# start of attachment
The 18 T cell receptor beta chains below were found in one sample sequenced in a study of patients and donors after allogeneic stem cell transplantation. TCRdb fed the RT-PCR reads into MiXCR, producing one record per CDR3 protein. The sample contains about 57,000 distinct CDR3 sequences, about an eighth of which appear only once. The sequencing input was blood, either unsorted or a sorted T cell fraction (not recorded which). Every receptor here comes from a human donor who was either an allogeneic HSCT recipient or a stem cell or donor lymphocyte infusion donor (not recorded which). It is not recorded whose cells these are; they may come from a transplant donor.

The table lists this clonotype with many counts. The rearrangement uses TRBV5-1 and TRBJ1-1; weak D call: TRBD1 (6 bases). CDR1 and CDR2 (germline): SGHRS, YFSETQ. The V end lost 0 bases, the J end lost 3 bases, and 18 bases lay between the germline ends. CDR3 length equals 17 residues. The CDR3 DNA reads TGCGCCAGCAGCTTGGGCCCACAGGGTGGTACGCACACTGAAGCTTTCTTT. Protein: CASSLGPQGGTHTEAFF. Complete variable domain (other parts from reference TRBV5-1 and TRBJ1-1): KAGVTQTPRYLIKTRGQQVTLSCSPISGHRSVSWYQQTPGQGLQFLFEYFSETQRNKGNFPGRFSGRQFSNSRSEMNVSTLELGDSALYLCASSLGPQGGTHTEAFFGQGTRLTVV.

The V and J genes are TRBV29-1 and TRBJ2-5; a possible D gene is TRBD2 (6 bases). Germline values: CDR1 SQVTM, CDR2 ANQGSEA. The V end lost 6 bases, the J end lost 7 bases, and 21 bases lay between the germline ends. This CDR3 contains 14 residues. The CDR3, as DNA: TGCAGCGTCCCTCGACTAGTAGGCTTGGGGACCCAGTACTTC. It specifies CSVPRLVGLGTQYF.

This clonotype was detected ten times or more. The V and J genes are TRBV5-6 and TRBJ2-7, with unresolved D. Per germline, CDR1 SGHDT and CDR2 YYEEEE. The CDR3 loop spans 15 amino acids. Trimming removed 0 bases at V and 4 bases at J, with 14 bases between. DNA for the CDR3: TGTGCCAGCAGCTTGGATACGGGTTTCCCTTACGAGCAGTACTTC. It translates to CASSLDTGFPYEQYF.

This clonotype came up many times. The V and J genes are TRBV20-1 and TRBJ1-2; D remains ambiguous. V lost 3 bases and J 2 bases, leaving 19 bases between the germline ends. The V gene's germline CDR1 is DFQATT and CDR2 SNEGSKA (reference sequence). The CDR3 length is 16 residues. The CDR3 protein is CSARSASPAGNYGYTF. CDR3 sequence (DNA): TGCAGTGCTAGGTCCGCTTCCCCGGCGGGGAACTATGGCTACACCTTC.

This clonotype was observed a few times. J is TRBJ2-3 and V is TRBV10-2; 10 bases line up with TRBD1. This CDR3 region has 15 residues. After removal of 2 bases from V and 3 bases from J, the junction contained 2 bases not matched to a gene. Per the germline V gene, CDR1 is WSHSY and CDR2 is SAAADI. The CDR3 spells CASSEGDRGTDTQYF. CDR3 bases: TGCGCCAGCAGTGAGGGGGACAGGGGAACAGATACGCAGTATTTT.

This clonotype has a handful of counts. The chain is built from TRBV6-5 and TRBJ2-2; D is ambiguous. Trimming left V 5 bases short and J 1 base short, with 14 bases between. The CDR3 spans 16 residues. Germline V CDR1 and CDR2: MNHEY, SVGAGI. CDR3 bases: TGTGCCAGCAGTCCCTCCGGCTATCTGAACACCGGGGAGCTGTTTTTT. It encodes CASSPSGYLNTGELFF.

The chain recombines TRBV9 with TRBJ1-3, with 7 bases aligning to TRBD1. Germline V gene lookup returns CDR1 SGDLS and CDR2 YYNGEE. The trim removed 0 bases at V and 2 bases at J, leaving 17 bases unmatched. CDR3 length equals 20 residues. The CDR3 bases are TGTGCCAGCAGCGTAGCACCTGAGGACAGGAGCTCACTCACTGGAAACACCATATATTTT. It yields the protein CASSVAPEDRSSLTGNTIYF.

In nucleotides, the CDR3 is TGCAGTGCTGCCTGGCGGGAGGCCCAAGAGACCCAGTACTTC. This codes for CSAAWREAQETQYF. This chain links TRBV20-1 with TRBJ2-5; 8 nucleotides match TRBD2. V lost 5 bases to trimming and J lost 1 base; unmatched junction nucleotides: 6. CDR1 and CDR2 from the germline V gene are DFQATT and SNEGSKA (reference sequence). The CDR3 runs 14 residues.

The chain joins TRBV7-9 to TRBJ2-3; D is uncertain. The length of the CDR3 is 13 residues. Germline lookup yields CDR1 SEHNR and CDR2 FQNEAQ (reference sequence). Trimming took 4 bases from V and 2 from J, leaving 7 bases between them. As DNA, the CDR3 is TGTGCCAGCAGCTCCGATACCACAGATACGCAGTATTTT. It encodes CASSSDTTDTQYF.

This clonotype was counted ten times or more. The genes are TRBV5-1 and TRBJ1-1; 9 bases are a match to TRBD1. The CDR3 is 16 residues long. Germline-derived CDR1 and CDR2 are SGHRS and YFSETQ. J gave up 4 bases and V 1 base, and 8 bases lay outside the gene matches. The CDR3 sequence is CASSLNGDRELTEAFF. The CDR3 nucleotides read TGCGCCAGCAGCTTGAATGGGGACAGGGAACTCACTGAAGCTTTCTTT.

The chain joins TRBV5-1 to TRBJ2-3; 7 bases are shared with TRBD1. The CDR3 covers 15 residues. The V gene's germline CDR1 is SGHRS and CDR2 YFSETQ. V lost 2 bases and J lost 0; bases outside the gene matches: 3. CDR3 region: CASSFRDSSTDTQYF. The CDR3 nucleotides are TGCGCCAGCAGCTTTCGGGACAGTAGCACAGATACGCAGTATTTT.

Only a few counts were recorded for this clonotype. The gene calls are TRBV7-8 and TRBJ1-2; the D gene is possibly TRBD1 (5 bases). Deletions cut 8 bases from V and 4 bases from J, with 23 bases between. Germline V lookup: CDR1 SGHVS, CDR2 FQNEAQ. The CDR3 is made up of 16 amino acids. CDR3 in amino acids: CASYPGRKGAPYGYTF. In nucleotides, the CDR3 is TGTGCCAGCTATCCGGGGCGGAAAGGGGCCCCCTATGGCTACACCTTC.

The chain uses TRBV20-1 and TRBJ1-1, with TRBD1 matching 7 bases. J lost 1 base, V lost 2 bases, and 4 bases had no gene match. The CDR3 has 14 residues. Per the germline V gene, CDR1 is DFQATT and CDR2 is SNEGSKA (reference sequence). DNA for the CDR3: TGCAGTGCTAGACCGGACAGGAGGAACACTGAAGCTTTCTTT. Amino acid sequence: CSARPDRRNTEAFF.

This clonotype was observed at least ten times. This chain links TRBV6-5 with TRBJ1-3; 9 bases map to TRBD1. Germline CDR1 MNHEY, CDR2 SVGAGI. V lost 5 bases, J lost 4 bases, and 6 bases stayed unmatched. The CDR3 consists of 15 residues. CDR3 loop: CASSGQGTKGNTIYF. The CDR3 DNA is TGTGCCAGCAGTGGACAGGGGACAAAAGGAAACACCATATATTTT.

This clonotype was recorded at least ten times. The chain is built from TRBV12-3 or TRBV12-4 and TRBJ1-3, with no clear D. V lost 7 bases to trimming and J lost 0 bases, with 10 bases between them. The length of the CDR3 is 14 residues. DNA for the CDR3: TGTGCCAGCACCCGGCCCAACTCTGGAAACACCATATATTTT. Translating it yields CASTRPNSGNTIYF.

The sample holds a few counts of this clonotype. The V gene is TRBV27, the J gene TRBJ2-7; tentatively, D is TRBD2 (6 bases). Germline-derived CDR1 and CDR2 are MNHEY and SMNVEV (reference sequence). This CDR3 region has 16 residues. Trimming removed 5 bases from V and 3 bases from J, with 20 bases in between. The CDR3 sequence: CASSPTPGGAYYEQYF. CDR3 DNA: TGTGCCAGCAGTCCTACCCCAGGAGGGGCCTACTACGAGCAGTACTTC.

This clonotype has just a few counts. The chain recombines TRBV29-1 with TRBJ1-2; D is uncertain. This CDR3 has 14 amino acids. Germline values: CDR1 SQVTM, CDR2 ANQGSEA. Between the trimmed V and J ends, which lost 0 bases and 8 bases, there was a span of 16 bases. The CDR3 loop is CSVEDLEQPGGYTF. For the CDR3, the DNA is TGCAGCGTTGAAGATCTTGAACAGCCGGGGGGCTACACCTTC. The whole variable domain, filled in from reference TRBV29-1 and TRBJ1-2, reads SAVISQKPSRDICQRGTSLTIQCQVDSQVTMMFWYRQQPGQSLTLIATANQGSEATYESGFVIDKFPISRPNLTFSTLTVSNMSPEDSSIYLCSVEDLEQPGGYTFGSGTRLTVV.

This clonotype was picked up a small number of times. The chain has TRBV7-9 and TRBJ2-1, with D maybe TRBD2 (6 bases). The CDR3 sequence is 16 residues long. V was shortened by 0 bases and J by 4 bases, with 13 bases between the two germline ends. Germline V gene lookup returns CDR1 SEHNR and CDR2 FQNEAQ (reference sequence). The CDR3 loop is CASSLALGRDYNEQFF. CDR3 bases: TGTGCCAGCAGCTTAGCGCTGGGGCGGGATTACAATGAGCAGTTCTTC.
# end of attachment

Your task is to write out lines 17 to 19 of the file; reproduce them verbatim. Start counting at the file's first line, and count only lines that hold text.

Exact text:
The sample holds a few counts of this clonotype. The V gene is TRBV27, the J gene TRBJ2-7; tentatively, D is TRBD2 (6 bases). Germline-derived CDR1 and CDR2 are MNHEY and SMNVEV (reference sequence). This CDR3 region has 16 residues. Trimming removed 5 bases from V and 3 bases from J, with 20 bases in between. The CDR3 sequence: CASSPTPGGAYYEQYF. CDR3 DNA: TGTGCCAGCAGTCCTACCCCAGGAGGGGCCTACTACGAGCAGTACTTC.

This clonotype has just a few counts. The chain recombines TRBV29-1 with TRBJ1-2; D is uncertain. This CDR3 has 14 amino acids. Germline values: CDR1 SQVTM, CDR2 ANQGSEA. Between the trimmed V and J ends, which lost 0 bases and 8 bases, there was a span of 16 bases. The CDR3 loop is CSVEDLEQPGGYTF. For the CDR3, the DNA is TGCAGCGTTGAAGATCTTGAACAGCCGGGGGGCTACACCTTC. The whole variable domain, filled in from reference TRBV29-1 and TRBJ1-2, reads SAVISQKPSRDICQRGTSLTIQCQVDSQVTMMFWYRQQPGQSLTLIATANQGSEATYESGFVIDKFPISRPNLTFSTLTVSNMSPEDSSIYLCSVEDLEQPGGYTFGSGTRLTVV.

This clonotype was picked up a small number of times. The chain has TRBV7-9 and TRBJ2-1, with D maybe TRBD2 (6 bases). The CDR3 sequence is 16 residues long. V was shortened by 0 bases and J by 4 bases, with 13 bases between the two germline ends. Germline V gene lookup returns CDR1 SEHNR and CDR2 FQNEAQ (reference sequence). The CDR3 loop is CASSLALGRDYNEQFF. CDR3 bases: TGTGCCAGCAGCTTAGCGCTGGGGCGGGATTACAATGAGCAGTTCTTC.